The Teacher’s Village

Allen A D Rodrigues: 3 months
Krishna R Sundaresan: 6 months
Sangeet Paul Choudhry: 5 months
Vamshi Krishna R: 6 months
Karthik S: 10 months
Sriwatsan K: 3 years

Ok so this is a list of South Indian boys who got lured by the thought that “Gurgaon is a metro” or “Gurgaon is cosmopolitan” or as one of my grandaunts once put it “Gurgaon is like America”, and made their way North, only to realize that Gurgaon is actually a Gaon and not really fit for living in, and opted out. You will notice an outlier in the above data – Sriwatsan K  – and that is a result of him being married to a Punjoo.

By all absolute standards it is a horrible place – no public transport (save for the metro that’s just come up), hell, no autorickshaws, no proper water supply, no proper shops, unsafe roads and all that. Face it, it’s not a city. The only “advantage” that it has, if you could call it that, is that it is less than an overnight train journey away from most of the cow belt, and is hence attractive for educated boys and girls from the said area who don’t want to venture out too far.

Another major thing for these people is that Gurgaon represents a major “level up” for compared to the quality of life in their home towns (not talking about Delhi here; and Delhi, I think, is a wonderful city). Large houses, tap water, air conditioning, 100% power backup and the works.

And if you were to notice, there is no other city or town within some twenty hours of Gurgaon where there is substantial modern “industry” – the kind of industries where college educated people of nowadays will want to work in (IT/BPO/whatever). So, most people who do come to stay in Gurgaon, do so because it is close to “home”. So that they don’t need to live like “the_amit”s in Bangalore or Chennai. And that they can live in a land that celebrates Holi (need to write sometime about how uncivilised a festival that is, or I might already have) and Rakshabandhan.

So, most people who live in Gurgaon think it is a privilege to be living there, and wouldn’t really think of moving out. Hence, employers tend to consider them to be sticky and hence don’t make an effort to retain them and stuff.

Now, for South Indian boys from urban centres (like the ones named in the beginning of the post), Gurgaon represents a major level down in terms of standard of living. And hence, when they go there, they expect the job to compensate for it. And in most cases, given that employers are tailored to thinking that the employees WANT to live in Gurgaon, this ends up not being the case. And that leads to disappointment and hence the short shelf life of South Indians in Gurgaon.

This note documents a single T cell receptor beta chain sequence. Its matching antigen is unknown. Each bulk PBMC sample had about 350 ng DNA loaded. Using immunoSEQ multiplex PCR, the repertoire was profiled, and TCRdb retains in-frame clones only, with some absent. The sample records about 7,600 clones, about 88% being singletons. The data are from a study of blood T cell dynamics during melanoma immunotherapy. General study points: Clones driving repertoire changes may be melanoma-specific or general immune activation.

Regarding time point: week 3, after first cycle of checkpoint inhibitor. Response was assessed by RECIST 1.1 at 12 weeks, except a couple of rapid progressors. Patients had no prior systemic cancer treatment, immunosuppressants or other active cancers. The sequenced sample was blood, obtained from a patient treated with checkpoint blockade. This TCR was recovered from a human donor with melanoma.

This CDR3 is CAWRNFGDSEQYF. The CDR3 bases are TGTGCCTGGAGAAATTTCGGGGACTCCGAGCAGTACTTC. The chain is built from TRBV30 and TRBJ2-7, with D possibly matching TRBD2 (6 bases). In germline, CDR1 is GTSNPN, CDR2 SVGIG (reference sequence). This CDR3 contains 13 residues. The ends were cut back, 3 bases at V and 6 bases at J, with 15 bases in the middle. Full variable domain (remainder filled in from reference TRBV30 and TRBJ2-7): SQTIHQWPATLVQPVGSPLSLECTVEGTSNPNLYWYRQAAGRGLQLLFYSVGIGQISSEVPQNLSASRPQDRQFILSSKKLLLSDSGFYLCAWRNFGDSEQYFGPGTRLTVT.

4 thoughts on “The Teacher’s Village”

  1. Maybe I’m an outlier, but even as an ‘amit’, I never liked living in GGN. I lived and worked in DEL for 3 years but, despite most friends living there, never ever felt like moving to that forsaken suburb. Most of my reasons were the same – no public transport, no public amenities, no public spaces, no proper shops and unsafe even compared to Delhi and Noida! On the other hand, I loved Delhi and wouldn’t have left it for almost any other reason than the one that made me.

    But, then I hated BLR & MAA for just the same reasons as GGN. If you don’t know the local language, there’s absolutely no difference between the three.

    BOM, that’s another world though. And I still miss it.

    1. whatnaansense. you’re just an antisocial amit in bangalore then if you find it similar to gurgaon.
      most amits i know here have the effing time of their lives, being in such a safe, fun place, with all sorts of good eatouts, awesome public transport, and most of all, a place where you can have a social life. i’ve heard of bangalore being spoken of in reverential tones by most amits…. the sort of town people use to describe barcelona or new york.
      for that matter, most amits i know used to have the time of their lives in mangalore itself, even given that mangalore uses the local language much much more than bangalore does, and doesn’t have as many public spaces to hang out in.

  2. It is not all that bad except for the.. weather, dust, transport (or lack of it), unruly BPO cab drivers on the road, pigs.. that’s about it for now.
    But I (a South Indian) am entering my eighth month in this town and looks like I might even complete a year or two. But, Watsa’s three years is sure hard to compete with!

  3. Simple superb realistic post on Gur’goan’ (ask me, I am staying here for more than an year now)..I don’t find anything to eat except Naivedyam which I go week after week. Lack of public transport, dust, safety has made me buy a car oflate (I am not sure of the car’s safety now, which is still OK to hedge considering my safety)

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